The initial screening process usually involves a series of questions to help the provider determine the appropriate level of care necessary for treatment. This may occur in an inpatient as well as an outpatient setting. Referrals are accepted from other providers or patient self referrall.
Partial hospitalization programs are day treatment programs offered as an alternative to impatient hospitalization. The patient usually attends the program Monday through Friday for 6 hours per day. The receive medical treatement, counseling and education services without having to stay in the hospital.
Intensive Outpatient Programs are typically focused on group therapy sessions that meet 3 hours per day, 3 days per week. The sessions help patients develope trigger identification, relapse prevention, and motivation skills to support their successful recovery.
The group is focused on individuals who are experiencing difficulty in day to day life due to the use of alcohol or drugs, but who might be uncertain about identifying their use as a substance abuse problem. This group helps individuals take ownership of the nature of the problem, and develop strategies for change. This group can lead to a decision for more intensive treatment or to pursue individual or family therapy.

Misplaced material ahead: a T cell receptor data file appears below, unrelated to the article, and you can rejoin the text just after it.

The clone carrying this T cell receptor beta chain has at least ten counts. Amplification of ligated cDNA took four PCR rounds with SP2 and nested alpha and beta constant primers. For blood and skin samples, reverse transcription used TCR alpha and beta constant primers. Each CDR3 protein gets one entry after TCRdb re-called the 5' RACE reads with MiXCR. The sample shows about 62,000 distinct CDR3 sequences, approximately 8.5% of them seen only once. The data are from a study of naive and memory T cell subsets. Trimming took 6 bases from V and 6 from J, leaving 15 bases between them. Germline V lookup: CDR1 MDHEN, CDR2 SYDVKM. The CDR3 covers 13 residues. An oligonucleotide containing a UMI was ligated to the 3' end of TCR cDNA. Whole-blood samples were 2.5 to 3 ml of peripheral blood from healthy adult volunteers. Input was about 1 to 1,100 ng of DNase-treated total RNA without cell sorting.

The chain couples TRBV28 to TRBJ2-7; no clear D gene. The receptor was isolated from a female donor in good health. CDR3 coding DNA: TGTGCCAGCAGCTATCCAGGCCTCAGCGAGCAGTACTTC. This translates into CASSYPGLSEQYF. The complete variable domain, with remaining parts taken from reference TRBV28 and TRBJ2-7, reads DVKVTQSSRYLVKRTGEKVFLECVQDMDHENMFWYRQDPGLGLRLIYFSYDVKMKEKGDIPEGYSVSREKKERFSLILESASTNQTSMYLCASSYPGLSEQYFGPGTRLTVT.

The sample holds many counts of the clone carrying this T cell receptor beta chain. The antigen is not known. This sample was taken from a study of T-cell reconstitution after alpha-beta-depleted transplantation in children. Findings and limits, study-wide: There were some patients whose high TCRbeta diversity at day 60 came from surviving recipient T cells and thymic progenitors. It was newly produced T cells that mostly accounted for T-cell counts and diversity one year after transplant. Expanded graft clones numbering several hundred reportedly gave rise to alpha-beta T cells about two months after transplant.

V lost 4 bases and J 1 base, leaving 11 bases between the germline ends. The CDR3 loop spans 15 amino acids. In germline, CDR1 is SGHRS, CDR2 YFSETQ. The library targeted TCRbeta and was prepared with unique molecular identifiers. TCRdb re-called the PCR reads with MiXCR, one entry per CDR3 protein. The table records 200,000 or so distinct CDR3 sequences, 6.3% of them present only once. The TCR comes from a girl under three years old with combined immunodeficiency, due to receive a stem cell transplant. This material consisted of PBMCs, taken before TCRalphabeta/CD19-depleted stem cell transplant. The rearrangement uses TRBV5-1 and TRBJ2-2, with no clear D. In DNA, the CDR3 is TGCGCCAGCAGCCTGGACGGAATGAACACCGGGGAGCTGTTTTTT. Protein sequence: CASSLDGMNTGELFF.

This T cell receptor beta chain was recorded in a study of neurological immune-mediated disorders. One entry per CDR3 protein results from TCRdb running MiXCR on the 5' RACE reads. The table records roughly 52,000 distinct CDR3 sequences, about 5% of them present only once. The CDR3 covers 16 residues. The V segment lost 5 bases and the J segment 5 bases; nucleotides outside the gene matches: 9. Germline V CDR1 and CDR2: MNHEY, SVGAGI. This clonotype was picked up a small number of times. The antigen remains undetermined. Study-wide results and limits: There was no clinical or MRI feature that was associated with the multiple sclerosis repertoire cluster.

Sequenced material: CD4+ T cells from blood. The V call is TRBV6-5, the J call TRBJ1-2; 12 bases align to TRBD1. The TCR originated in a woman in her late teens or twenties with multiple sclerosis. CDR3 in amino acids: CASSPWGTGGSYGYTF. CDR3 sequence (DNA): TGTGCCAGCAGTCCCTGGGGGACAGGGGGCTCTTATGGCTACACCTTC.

This group meets for an hour and a half weekly. Members are asked to maintain abstinence from all drugs and alcohol, and to attend 12-step program meetings
A common misconception associated with MAT is that it substitutes one drug for another. Instead, these medications relieve the withdrawal symptoms and psychological cravings that cause. chemical imbalances in the body. MAT programs provide a safe and controlled level of medication to overcome the use of an abused opioid. Several different medication have been approved for use by the FDA. Your provider will determine the appropriate medication and dose for each individual patient.